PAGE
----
2) That’s not the mold, just some people. Tons of dudes fly their ass off in the guard and don’t work for an airline. At least in the fighter world, you will be expected to give 5-7 days a month as a part timer. Most guys live local, so I’ve seen many part timers flying 10+ sorties a month. I can’t speak for other communities, but we are very far from the “one weekend a month” side of the guard. There’s also plenty of opportunity to stay full time if you don’t want another civ job - you can’t plan on it of course, but I’ve never seen a guy who wanted to be full time not be kept full time through one of many avenues.
 

 

  • Upvote 1
Link to comment
Share on other sites

5 minutes ago, brabus said:

I had a blast in my 11 years of AD, but I had a lot of good timing and luck with assignments and commanders. The guard has been phenomenal and much better than AD, even considering my admittedly good run in the AD. There is so much less BS in the guard, you know what you’re flying (vs. hoping it works out and you don’t have poor luck on assignment night), and it’s probably in a location you enjoy living.

My opinion is go guard until your age puts you at a disadvantage (late 20s), then go AD. 

1) You’re correct, it’s going to be harder to do non-standard things in the ARC, but a common misconception is you’re “stuck” for a full career at one squadron doing the same thing.  There are absolutely opportunities to go do test, live in Europe, go back to UPT, change airframes/units, do a staff job, go to Weapons School, teach at Weapons School, etc. There’s a reserve B-2 squadron and I think there’s at least one or two U-2 reservist (someone correct me if I’m wrong on that). Point is a hell of a lot more “change it up” opportunity in the ARC than people think.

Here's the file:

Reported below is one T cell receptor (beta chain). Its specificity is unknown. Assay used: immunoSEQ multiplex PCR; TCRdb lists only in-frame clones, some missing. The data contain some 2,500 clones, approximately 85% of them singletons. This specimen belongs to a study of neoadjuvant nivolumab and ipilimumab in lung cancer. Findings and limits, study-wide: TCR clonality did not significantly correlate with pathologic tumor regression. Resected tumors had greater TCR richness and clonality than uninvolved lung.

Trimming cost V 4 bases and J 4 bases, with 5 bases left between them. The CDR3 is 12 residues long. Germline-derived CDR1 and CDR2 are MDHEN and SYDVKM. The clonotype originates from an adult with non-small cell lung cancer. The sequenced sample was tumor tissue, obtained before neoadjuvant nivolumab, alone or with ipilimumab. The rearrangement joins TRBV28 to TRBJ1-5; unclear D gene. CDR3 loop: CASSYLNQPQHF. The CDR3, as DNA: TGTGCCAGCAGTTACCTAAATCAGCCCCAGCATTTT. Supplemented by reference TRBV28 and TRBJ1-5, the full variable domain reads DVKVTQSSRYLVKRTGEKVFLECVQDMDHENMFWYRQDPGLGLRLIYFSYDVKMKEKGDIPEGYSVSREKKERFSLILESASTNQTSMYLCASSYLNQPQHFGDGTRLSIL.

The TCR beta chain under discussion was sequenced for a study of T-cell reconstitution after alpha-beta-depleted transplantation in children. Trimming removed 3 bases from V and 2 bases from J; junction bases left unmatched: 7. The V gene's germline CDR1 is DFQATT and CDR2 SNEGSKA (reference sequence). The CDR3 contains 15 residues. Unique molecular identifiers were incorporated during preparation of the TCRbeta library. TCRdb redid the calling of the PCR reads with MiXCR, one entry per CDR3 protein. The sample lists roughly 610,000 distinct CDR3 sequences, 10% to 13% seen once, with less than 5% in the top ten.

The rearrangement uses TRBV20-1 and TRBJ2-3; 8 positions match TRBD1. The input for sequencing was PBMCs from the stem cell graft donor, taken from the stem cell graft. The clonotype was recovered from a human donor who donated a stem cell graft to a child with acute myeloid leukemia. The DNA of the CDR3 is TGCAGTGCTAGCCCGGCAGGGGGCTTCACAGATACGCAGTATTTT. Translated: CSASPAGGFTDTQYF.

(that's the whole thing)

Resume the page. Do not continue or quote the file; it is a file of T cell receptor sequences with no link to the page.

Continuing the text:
2) That’s not the mold, just some people. Tons of dudes fly their ass off in the guard and don’t work for an airline. At least in the fighter world, you will be expected to give 5-7 days a month as a part timer. Most guys live local, so I’ve seen many part timers flying 10+ sorties a month. I can’t speak for other communities, but we are very far from the “one weekend a month” side of the guard. There’s also plenty of opportunity to stay full time if you don’t want another civ job - you can’t plan on it of course, but I’ve never seen a guy who wanted to be full time not be kept full time through one of many avenues.
 

 

Thank you, this gives me a lot to think about. I just finished six years as an Army guardsman / guard bum and have seen the benefits of flexibility, but my previous experience for any request to do something in another state / component was “well you can send up your transfer packet to the general and see if they’ll let you go despite massive retention problems and your contractual obligation”…

granted, I could see that conversation going easier for a CPT than it did for enlisted me. 

Link to comment
Share on other sites

Create an account or sign in to comment

You need to be a member in order to leave a comment

Create an account

Sign up for a new account in our community. It's easy!

Register a new account

Sign in

Already have an account? Sign in here.

Sign In Now


×
×
  • Create New...